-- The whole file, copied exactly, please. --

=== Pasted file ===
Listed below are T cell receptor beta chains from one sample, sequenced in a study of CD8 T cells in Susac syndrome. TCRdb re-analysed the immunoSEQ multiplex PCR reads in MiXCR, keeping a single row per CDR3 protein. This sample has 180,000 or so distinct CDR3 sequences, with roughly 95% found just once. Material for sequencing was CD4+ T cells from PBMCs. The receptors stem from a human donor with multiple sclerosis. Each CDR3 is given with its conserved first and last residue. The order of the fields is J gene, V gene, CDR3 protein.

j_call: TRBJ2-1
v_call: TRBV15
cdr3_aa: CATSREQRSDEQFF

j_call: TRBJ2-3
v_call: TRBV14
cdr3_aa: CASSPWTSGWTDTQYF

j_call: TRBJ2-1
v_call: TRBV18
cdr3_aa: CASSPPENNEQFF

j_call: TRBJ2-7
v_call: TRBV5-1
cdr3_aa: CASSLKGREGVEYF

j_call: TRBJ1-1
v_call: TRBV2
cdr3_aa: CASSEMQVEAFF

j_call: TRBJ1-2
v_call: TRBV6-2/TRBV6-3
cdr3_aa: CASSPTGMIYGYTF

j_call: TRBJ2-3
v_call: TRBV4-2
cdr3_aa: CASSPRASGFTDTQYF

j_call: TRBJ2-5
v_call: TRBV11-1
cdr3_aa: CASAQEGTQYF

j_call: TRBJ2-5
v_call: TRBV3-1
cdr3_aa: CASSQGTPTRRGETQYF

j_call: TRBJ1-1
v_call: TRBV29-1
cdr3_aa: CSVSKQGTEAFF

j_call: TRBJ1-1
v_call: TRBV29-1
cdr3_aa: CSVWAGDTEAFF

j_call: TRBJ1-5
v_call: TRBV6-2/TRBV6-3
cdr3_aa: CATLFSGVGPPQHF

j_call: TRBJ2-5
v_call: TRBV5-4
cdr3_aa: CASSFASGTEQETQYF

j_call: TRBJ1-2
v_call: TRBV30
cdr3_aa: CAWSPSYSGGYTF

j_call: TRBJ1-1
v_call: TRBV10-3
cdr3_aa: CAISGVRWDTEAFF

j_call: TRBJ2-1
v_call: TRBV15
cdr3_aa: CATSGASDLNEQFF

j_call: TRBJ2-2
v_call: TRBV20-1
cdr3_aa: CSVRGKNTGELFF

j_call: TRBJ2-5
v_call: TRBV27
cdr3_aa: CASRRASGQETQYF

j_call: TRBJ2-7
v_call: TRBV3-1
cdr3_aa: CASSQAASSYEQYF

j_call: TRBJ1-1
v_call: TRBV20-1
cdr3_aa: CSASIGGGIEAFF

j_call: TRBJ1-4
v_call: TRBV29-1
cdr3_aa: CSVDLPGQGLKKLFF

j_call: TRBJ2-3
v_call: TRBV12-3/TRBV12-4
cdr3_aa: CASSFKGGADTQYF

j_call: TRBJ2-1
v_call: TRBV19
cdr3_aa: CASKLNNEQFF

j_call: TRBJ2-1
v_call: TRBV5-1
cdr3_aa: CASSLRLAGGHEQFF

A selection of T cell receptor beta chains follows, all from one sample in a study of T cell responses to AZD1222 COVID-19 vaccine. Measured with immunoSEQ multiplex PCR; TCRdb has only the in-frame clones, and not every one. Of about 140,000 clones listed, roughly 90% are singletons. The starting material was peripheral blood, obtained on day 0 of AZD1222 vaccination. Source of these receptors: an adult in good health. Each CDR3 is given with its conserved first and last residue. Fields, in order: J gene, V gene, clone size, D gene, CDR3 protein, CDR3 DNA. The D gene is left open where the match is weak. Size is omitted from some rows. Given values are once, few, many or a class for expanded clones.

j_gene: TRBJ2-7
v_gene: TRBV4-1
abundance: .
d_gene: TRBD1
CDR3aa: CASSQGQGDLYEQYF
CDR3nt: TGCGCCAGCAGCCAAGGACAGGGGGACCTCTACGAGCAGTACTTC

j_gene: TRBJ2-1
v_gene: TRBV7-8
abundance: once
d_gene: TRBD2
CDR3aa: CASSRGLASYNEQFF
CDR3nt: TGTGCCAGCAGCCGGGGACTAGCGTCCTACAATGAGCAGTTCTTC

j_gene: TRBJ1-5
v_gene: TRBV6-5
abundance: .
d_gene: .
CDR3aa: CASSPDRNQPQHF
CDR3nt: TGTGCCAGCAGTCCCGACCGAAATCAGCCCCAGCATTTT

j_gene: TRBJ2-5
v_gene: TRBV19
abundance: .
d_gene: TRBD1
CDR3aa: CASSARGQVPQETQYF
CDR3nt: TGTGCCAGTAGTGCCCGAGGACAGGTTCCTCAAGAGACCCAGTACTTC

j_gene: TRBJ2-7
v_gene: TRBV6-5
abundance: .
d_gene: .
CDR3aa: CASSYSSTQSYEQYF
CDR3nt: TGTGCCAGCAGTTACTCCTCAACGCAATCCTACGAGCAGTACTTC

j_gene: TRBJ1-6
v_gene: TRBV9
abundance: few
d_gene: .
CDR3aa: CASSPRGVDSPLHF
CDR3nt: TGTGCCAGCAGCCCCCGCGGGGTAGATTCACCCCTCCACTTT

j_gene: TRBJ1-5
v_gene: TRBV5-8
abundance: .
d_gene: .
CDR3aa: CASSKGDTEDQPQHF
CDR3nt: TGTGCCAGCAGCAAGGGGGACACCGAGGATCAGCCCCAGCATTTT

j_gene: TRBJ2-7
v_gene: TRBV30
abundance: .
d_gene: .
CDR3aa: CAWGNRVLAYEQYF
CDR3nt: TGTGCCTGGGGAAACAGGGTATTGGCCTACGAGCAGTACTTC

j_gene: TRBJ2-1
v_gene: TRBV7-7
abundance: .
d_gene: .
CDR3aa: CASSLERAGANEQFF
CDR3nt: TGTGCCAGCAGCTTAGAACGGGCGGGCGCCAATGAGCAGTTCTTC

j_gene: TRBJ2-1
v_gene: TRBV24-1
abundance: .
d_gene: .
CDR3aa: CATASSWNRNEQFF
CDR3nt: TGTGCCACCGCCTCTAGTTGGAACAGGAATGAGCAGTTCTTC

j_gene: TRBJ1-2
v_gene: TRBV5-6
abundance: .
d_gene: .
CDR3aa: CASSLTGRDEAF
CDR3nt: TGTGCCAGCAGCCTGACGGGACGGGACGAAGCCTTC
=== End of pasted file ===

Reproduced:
Listed below are T cell receptor beta chains from one sample, sequenced in a study of CD8 T cells in Susac syndrome. TCRdb re-analysed the immunoSEQ multiplex PCR reads in MiXCR, keeping a single row per CDR3 protein. This sample has 180,000 or so distinct CDR3 sequences, with roughly 95% found just once. Material for sequencing was CD4+ T cells from PBMCs. The receptors stem from a human donor with multiple sclerosis. Each CDR3 is given with its conserved first and last residue. The order of the fields is J gene, V gene, CDR3 protein.

j_call: TRBJ2-1
v_call: TRBV15
cdr3_aa: CATSREQRSDEQFF

j_call: TRBJ2-3
v_call: TRBV14
cdr3_aa: CASSPWTSGWTDTQYF

j_call: TRBJ2-1
v_call: TRBV18
cdr3_aa: CASSPPENNEQFF

j_call: TRBJ2-7
v_call: TRBV5-1
cdr3_aa: CASSLKGREGVEYF

j_call: TRBJ1-1
v_call: TRBV2
cdr3_aa: CASSEMQVEAFF

j_call: TRBJ1-2
v_call: TRBV6-2/TRBV6-3
cdr3_aa: CASSPTGMIYGYTF

j_call: TRBJ2-3
v_call: TRBV4-2
cdr3_aa: CASSPRASGFTDTQYF

j_call: TRBJ2-5
v_call: TRBV11-1
cdr3_aa: CASAQEGTQYF

j_call: TRBJ2-5
v_call: TRBV3-1
cdr3_aa: CASSQGTPTRRGETQYF

j_call: TRBJ1-1
v_call: TRBV29-1
cdr3_aa: CSVSKQGTEAFF

j_call: TRBJ1-1
v_call: TRBV29-1
cdr3_aa: CSVWAGDTEAFF

j_call: TRBJ1-5
v_call: TRBV6-2/TRBV6-3
cdr3_aa: CATLFSGVGPPQHF

j_call: TRBJ2-5
v_call: TRBV5-4
cdr3_aa: CASSFASGTEQETQYF

j_call: TRBJ1-2
v_call: TRBV30
cdr3_aa: CAWSPSYSGGYTF

j_call: TRBJ1-1
v_call: TRBV10-3
cdr3_aa: CAISGVRWDTEAFF

j_call: TRBJ2-1
v_call: TRBV15
cdr3_aa: CATSGASDLNEQFF

j_call: TRBJ2-2
v_call: TRBV20-1
cdr3_aa: CSVRGKNTGELFF

j_call: TRBJ2-5
v_call: TRBV27
cdr3_aa: CASRRASGQETQYF

j_call: TRBJ2-7
v_call: TRBV3-1
cdr3_aa: CASSQAASSYEQYF

j_call: TRBJ1-1
v_call: TRBV20-1
cdr3_aa: CSASIGGGIEAFF

j_call: TRBJ1-4
v_call: TRBV29-1
cdr3_aa: CSVDLPGQGLKKLFF

j_call: TRBJ2-3
v_call: TRBV12-3/TRBV12-4
cdr3_aa: CASSFKGGADTQYF

j_call: TRBJ2-1
v_call: TRBV19
cdr3_aa: CASKLNNEQFF

j_call: TRBJ2-1
v_call: TRBV5-1
cdr3_aa: CASSLRLAGGHEQFF

A selection of T cell receptor beta chains follows, all from one sample in a study of T cell responses to AZD1222 COVID-19 vaccine. Measured with immunoSEQ multiplex PCR; TCRdb has only the in-frame clones, and not every one. Of about 140,000 clones listed, roughly 90% are singletons. The starting material was peripheral blood, obtained on day 0 of AZD1222 vaccination. Source of these receptors: an adult in good health. Each CDR3 is given with its conserved first and last residue. Fields, in order: J gene, V gene, clone size, D gene, CDR3 protein, CDR3 DNA. The D gene is left open where the match is weak. Size is omitted from some rows. Given values are once, few, many or a class for expanded clones.

j_gene: TRBJ2-7
v_gene: TRBV4-1
abundance: .
d_gene: TRBD1
CDR3aa: CASSQGQGDLYEQYF
CDR3nt: TGCGCCAGCAGCCAAGGACAGGGGGACCTCTACGAGCAGTACTTC

j_gene: TRBJ2-1
v_gene: TRBV7-8
abundance: once
d_gene: TRBD2
CDR3aa: CASSRGLASYNEQFF
CDR3nt: TGTGCCAGCAGCCGGGGACTAGCGTCCTACAATGAGCAGTTCTTC

j_gene: TRBJ1-5
v_gene: TRBV6-5
abundance: .
d_gene: .
CDR3aa: CASSPDRNQPQHF
CDR3nt: TGTGCCAGCAGTCCCGACCGAAATCAGCCCCAGCATTTT

j_gene: TRBJ2-5
v_gene: TRBV19
abundance: .
d_gene: TRBD1
CDR3aa: CASSARGQVPQETQYF
CDR3nt: TGTGCCAGTAGTGCCCGAGGACAGGTTCCTCAAGAGACCCAGTACTTC

j_gene: TRBJ2-7
v_gene: TRBV6-5
abundance: .
d_gene: .
CDR3aa: CASSYSSTQSYEQYF
CDR3nt: TGTGCCAGCAGTTACTCCTCAACGCAATCCTACGAGCAGTACTTC

j_gene: TRBJ1-6
v_gene: TRBV9
abundance: few
d_gene: .
CDR3aa: CASSPRGVDSPLHF
CDR3nt: TGTGCCAGCAGCCCCCGCGGGGTAGATTCACCCCTCCACTTT

j_gene: TRBJ1-5
v_gene: TRBV5-8
abundance: .
d_gene: .
CDR3aa: CASSKGDTEDQPQHF
CDR3nt: TGTGCCAGCAGCAAGGGGGACACCGAGGATCAGCCCCAGCATTTT

j_gene: TRBJ2-7
v_gene: TRBV30
abundance: .
d_gene: .
CDR3aa: CAWGNRVLAYEQYF
CDR3nt: TGTGCCTGGGGAAACAGGGTATTGGCCTACGAGCAGTACTTC

j_gene: TRBJ2-1
v_gene: TRBV7-7
abundance: .
d_gene: .
CDR3aa: CASSLERAGANEQFF
CDR3nt: TGTGCCAGCAGCTTAGAACGGGCGGGCGCCAATGAGCAGTTCTTC

j_gene: TRBJ2-1
v_gene: TRBV24-1
abundance: .
d_gene: .
CDR3aa: CATASSWNRNEQFF
CDR3nt: TGTGCCACCGCCTCTAGTTGGAACAGGAATGAGCAGTTCTTC

j_gene: TRBJ1-2
v_gene: TRBV5-6
abundance: .
d_gene: .
CDR3aa: CASSLTGRDEAF
CDR3nt: TGTGCCAGCAGCCTGACGGGACGGGACGAAGCCTTC